Setting The Mood For Mardi Gras

Diana Helfand
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Wednesday - February 01, 2006
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For the past 20 years, veteran showman and producer Jack Cione has presented his Mardi Gras Follies at Pearl Harbor. When security issues getting on base made the event’s continuation impossible, Jack thought that was the end of his lavish annual extravaganza. But in stepped Sarah Richards, president of the historic Hawaii Theatre, and the show was “saved” for 2006.

Mardi Gras Follies will be presented Feb. 3-5 as a benefit for the Hawaii Theatre. The show will feature showgirls in spectacular Las Vegas-style costumes singing and dancing to favorite tunes, and headliners such as Cathy Foy, a former Miss Hawaii, Carsi Green, part owner and chef at Cinnamon’s in Kailua, and award-winning performer extraordinaire Poilicious. There will be everything from ballroom dancing, the tapping of Les Jazz Hot, the sultry tango stylings of Mariko Lyons and Claudio Otero, and the marimba sounds of Greg and Junko MacDonald, who have opened for such stars as Jimmy Buffett, Harry Belafonte, Julio Iglesias and Kenny Loggins.

So plan to attend the Mardi Gras Follies, and get in the mood with this recipe for jambalaya, which is dedicated to Jack and everyone involved with the show.

In Louisiana, food cooked in Creole style combines sautéed tomatoes, onions, celery and peppers, and usually includes rice. The many local ethnic groups - French, Spanish, Black and Indian - all influence this cooking style. Most Creole seasoning contains garlic, salt, pepper, cayenne and paprika.

Cajun originally pertained to the French Canadian settlers in Louisiana, and Cajun cooking combines French methods with rural Southern ingredients. Cajun seasoning also contains garlic powder, salt, onion powder, cayenne, nutmeg, chili powder and sometimes cumin, paprika and thyme. Variations are abundant in these seasonings, and you can experiment and make a seasoning mix you like best.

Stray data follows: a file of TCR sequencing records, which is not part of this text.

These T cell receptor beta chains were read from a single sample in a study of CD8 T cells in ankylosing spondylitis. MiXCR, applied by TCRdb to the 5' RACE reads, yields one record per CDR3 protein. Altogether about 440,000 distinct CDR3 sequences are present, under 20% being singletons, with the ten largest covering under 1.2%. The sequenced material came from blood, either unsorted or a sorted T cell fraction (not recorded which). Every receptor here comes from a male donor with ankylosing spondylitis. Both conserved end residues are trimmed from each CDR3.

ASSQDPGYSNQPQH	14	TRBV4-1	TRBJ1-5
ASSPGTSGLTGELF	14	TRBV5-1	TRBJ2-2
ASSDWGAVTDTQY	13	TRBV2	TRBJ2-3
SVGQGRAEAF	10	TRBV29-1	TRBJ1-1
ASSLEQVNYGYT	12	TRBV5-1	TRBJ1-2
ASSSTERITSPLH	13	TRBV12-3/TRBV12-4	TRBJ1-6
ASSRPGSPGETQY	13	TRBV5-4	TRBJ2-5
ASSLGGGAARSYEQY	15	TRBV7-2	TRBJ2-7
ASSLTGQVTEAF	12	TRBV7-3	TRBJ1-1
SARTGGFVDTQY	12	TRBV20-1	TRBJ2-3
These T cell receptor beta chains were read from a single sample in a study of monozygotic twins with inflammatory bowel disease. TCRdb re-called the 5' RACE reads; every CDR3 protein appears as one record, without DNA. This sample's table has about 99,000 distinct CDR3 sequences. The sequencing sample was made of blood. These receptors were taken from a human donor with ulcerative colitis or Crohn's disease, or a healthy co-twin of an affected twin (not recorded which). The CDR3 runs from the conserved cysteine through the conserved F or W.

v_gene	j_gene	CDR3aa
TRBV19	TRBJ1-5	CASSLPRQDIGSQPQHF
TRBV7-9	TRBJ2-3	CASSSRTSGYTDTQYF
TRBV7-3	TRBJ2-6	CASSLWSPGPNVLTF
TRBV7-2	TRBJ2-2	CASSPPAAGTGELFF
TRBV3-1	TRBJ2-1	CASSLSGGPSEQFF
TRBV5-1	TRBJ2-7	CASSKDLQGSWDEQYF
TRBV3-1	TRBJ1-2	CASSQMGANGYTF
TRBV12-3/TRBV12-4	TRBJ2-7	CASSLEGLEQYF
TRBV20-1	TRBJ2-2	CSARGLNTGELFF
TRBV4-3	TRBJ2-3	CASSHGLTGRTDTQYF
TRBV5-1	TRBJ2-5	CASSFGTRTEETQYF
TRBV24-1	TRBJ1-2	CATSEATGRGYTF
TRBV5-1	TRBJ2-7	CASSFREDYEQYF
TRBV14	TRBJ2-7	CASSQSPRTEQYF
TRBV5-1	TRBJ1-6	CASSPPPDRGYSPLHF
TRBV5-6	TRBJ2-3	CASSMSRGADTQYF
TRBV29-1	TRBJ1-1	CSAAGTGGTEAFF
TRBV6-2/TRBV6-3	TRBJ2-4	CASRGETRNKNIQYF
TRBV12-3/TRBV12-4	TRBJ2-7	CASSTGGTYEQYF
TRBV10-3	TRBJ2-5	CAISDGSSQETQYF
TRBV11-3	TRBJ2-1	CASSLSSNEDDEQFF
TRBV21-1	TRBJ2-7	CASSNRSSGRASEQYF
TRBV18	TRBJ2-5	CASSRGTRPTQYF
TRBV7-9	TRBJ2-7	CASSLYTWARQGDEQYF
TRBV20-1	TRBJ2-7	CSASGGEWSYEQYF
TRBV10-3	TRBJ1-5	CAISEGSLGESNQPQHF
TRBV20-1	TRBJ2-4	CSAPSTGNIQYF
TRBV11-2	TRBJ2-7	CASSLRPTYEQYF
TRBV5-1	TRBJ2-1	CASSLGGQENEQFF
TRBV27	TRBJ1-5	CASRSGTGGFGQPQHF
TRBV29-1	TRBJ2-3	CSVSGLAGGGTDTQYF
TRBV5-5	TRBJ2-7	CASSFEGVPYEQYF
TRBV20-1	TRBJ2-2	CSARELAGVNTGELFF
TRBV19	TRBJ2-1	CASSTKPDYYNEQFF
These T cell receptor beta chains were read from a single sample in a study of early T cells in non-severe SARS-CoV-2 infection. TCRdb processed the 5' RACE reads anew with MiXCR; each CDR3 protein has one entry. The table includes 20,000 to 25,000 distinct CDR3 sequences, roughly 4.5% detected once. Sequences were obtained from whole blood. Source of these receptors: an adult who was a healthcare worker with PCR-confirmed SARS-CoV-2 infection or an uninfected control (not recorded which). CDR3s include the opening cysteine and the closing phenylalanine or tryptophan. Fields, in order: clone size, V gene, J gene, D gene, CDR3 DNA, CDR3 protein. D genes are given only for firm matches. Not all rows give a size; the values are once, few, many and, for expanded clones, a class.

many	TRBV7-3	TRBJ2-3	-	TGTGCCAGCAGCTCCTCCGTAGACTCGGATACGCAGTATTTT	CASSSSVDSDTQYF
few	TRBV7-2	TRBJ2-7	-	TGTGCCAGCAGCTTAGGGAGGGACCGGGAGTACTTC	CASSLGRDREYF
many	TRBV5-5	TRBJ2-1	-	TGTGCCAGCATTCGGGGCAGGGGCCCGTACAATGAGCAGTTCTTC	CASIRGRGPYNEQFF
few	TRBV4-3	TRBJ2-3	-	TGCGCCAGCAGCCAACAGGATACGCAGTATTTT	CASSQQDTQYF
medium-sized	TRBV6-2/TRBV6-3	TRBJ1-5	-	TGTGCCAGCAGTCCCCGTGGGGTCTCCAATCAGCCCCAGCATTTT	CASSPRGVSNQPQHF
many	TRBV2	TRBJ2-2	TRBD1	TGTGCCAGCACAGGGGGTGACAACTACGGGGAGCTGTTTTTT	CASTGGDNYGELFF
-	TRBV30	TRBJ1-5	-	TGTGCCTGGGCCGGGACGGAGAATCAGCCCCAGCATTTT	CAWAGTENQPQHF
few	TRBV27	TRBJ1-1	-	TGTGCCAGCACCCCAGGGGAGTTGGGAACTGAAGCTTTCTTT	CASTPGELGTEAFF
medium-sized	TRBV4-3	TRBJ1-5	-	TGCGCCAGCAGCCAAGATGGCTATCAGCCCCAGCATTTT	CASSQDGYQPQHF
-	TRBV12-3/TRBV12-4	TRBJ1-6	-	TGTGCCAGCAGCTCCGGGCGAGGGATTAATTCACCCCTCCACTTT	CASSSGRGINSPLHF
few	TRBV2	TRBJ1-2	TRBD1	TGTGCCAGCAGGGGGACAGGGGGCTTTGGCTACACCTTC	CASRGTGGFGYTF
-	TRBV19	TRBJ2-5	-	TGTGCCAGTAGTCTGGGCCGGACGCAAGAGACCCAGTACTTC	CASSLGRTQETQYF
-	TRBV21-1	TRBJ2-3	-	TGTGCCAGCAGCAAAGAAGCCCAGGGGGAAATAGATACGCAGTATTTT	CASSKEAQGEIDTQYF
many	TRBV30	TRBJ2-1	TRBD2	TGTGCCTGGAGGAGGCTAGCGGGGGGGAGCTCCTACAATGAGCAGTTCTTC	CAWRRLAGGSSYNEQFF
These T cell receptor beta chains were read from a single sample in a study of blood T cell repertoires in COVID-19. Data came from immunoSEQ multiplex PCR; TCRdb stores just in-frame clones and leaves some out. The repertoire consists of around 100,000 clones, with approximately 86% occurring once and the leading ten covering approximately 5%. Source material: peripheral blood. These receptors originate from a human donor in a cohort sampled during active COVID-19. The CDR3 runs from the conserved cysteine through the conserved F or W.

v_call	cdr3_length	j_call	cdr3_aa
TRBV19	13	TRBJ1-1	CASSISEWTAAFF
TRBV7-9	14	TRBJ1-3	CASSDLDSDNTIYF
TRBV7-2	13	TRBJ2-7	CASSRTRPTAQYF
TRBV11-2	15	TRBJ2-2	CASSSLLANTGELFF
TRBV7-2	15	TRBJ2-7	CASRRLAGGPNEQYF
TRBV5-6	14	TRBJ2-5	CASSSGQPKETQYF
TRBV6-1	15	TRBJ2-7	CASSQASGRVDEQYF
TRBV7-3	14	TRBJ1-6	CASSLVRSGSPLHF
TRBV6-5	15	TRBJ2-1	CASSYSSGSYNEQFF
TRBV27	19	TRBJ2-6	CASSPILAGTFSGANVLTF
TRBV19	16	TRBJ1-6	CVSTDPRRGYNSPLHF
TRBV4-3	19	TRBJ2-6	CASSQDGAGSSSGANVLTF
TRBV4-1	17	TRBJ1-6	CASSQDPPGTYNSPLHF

* 1 tablespoon canola oil
* 1 large onion, diced
* 2 ribs celery, chopped
* 1 large green pepper, diced
* 2 tablespoons chopped jalapeno peppers (optional)
* 4 garlic cloves, chopped finely
* 1 (14- to 16-ounce) can diced tomatoes
* 2 (8-ounce) cans no-salt tomato sauce
*1 (14 ounce) can vegetable broth (no msg and low-salt)
* 1/4 teaspoon dried basil
* 1 bay leaf
* 1 teaspoon dried thyme
* 1/4 teaspoon black pepper
* 1 teaspoon cayenne pepper
* 2 pounds fresh ahi, cut into chunks
* salt and pepper, to taste
* paprika
* cooking spray
* 8 cups cooked brown or white rice

Heat oil in large Dutch oven or deep skillet. Saute the onion, celery, peppers and garlic until soft. Add tomatoes, tomato sauce and broth, and stir to combine. Add seasonings, cover and simmer for 15 minutes. Remove bay leaf.

While sauce is cooking, coat a nonstick pan with cooking spray, season ahi with salt, pepper and paprika to taste, and cook on high until browned on both sides, but not fully cooked through. Set aside and keep warm. Add fish to finished sauce and cook, covered, for about 15 minutes longer on low heat. Serve over cooked rice.

Makes eight servings.

Approximate Nutrition Information Per Serving:

Calories: 250 Total Fat: 4 grams Cholesterol: 50 milligrams Sodium: 873 milligrams


In last week’s column, the photo of Chef Cheh Chieh Chang should have been credited to photographer Gene Allen.

(Diana Helfand, author of “Hawaii Light and Healthy” and “The Best of Heart-y Cooking,” has taught nutrition in the Kapiolani Community College culinary arts program.)

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